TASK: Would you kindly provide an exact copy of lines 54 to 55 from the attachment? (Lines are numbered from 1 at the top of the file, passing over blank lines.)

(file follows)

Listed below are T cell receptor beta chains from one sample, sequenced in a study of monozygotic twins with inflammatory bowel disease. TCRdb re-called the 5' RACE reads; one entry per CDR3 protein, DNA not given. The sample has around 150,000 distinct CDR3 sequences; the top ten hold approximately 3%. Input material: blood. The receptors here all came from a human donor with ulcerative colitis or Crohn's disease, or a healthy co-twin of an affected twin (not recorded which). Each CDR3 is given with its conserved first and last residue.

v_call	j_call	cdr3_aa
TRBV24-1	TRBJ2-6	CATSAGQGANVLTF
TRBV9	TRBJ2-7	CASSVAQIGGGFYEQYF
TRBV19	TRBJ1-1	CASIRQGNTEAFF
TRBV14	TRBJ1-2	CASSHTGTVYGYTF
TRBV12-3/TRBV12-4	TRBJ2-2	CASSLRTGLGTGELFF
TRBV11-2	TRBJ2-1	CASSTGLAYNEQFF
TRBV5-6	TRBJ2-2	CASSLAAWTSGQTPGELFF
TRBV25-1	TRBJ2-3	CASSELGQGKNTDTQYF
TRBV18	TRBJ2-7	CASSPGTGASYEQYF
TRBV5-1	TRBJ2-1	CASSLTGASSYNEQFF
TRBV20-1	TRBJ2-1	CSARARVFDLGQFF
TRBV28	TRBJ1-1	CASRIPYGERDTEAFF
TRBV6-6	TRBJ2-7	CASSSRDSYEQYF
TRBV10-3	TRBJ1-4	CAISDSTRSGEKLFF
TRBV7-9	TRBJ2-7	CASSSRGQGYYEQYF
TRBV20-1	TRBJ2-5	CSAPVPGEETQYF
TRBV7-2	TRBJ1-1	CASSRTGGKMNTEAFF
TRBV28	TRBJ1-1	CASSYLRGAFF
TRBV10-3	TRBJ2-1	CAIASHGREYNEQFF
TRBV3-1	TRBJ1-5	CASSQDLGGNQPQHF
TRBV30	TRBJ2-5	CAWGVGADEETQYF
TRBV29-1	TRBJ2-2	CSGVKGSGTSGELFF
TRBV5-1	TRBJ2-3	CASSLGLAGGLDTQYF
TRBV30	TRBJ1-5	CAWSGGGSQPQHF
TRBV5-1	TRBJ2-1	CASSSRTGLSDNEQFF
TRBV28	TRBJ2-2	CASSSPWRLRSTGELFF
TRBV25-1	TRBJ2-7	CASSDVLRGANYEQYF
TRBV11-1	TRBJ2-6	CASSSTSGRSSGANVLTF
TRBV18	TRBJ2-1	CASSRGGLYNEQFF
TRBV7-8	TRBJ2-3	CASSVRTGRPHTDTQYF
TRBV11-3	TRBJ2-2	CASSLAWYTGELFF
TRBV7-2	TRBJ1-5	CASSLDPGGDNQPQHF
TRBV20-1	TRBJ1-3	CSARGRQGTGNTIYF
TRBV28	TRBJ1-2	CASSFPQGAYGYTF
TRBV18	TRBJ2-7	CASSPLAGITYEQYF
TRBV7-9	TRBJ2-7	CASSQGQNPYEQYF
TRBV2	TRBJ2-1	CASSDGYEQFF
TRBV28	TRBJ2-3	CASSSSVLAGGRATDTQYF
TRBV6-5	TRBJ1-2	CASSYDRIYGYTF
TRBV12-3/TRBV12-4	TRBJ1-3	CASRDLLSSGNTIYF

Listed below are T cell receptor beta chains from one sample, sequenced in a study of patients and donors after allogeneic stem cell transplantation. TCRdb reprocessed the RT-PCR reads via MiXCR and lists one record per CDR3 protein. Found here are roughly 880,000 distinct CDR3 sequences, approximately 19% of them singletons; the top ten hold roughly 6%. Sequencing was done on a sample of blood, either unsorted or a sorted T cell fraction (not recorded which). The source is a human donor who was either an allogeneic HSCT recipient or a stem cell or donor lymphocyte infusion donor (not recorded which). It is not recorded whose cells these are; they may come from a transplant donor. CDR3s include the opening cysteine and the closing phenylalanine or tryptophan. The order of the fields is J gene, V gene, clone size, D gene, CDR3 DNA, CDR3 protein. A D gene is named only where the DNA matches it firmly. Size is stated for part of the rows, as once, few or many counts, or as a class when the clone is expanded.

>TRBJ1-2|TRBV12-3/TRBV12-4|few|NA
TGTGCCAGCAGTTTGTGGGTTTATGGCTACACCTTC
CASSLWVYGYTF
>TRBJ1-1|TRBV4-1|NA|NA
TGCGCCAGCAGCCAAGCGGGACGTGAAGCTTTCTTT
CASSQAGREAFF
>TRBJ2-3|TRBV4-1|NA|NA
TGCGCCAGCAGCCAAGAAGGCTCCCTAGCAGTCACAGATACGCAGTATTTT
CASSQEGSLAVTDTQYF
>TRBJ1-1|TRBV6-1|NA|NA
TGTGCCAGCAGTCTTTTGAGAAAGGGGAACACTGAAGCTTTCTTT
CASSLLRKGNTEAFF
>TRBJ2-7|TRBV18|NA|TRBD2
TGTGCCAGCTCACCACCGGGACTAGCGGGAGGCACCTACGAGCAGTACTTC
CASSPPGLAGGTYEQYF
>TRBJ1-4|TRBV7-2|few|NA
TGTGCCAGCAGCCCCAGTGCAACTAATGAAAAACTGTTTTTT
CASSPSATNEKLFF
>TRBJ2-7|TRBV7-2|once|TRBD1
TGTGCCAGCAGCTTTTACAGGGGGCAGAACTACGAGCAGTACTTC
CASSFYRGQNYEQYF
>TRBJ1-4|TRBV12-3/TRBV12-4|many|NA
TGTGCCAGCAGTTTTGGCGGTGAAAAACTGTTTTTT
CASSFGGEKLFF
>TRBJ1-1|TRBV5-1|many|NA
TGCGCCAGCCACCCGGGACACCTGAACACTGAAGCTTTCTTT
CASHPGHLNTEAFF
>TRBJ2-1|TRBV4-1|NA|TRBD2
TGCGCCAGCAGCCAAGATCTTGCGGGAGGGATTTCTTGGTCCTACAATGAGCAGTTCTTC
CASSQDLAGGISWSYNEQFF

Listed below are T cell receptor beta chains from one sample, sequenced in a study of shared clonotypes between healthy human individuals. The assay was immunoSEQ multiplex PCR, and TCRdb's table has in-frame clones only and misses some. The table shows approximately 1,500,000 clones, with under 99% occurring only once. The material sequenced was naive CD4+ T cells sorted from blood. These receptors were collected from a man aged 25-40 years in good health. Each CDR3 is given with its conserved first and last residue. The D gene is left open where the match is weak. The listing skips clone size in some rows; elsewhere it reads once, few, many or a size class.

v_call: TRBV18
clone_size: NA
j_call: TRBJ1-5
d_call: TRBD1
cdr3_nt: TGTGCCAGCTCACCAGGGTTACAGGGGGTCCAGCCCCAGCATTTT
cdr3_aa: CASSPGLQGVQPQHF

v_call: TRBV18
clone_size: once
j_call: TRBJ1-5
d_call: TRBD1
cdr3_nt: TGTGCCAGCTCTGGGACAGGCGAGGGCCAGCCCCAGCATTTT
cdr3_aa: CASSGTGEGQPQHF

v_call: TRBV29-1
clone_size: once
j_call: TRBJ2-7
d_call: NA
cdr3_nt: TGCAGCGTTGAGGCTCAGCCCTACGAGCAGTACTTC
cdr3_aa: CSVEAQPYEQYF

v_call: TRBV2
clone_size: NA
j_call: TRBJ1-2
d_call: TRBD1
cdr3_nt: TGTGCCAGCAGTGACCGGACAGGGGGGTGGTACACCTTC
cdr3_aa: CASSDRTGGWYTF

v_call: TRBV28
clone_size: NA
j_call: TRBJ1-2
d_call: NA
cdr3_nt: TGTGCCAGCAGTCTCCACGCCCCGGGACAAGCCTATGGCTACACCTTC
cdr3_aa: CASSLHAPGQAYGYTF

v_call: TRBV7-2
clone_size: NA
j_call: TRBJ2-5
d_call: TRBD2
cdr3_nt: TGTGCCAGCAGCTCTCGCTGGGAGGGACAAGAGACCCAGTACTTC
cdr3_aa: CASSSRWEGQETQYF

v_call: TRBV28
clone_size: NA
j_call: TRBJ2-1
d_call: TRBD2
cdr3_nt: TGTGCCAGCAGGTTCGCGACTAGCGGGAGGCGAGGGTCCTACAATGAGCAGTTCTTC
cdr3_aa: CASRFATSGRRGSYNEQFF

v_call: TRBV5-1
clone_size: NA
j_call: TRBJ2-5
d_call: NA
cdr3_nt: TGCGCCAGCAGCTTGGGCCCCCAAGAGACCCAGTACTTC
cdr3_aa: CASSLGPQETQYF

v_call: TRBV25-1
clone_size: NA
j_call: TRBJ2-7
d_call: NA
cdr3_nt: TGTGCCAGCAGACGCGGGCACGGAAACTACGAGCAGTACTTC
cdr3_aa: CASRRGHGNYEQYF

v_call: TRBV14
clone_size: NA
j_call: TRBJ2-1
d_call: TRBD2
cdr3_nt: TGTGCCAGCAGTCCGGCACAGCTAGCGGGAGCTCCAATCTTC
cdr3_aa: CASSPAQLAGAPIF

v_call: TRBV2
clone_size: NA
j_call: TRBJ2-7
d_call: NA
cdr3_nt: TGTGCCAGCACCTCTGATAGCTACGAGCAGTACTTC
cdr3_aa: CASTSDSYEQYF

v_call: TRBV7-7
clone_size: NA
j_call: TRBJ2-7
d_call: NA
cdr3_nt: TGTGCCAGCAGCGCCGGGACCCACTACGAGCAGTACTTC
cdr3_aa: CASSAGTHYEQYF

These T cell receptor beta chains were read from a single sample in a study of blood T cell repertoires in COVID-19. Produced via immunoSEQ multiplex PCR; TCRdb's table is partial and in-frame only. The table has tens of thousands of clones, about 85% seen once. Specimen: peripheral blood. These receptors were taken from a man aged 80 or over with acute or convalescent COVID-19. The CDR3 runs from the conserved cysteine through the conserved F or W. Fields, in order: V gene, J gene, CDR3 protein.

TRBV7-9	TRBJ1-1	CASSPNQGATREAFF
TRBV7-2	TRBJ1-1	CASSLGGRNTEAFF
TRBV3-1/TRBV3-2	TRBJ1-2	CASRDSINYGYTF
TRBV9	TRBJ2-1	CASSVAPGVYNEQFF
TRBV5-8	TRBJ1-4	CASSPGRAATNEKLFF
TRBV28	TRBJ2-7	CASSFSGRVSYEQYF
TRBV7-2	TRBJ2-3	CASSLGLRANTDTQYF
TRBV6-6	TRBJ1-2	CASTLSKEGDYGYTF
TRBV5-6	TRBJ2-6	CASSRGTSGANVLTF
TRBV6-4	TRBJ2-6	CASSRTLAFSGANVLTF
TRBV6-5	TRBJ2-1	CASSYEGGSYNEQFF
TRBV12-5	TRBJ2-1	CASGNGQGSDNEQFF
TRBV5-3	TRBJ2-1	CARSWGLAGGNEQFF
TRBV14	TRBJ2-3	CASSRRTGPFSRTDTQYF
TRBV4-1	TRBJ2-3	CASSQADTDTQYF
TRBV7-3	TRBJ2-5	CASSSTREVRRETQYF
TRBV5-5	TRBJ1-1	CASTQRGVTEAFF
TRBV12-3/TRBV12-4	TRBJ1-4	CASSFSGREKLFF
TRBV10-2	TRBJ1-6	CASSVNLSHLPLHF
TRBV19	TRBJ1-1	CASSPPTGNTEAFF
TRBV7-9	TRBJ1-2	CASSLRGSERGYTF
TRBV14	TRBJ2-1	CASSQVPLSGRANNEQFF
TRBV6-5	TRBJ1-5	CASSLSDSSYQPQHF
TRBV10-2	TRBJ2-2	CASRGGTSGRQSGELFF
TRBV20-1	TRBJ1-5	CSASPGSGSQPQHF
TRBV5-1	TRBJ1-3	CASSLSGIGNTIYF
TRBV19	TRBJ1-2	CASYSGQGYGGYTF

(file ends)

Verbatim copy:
TGTGCCAGCAGTCTTTTGAGAAAGGGGAACACTGAAGCTTTCTTT
CASSLLRKGNTEAFF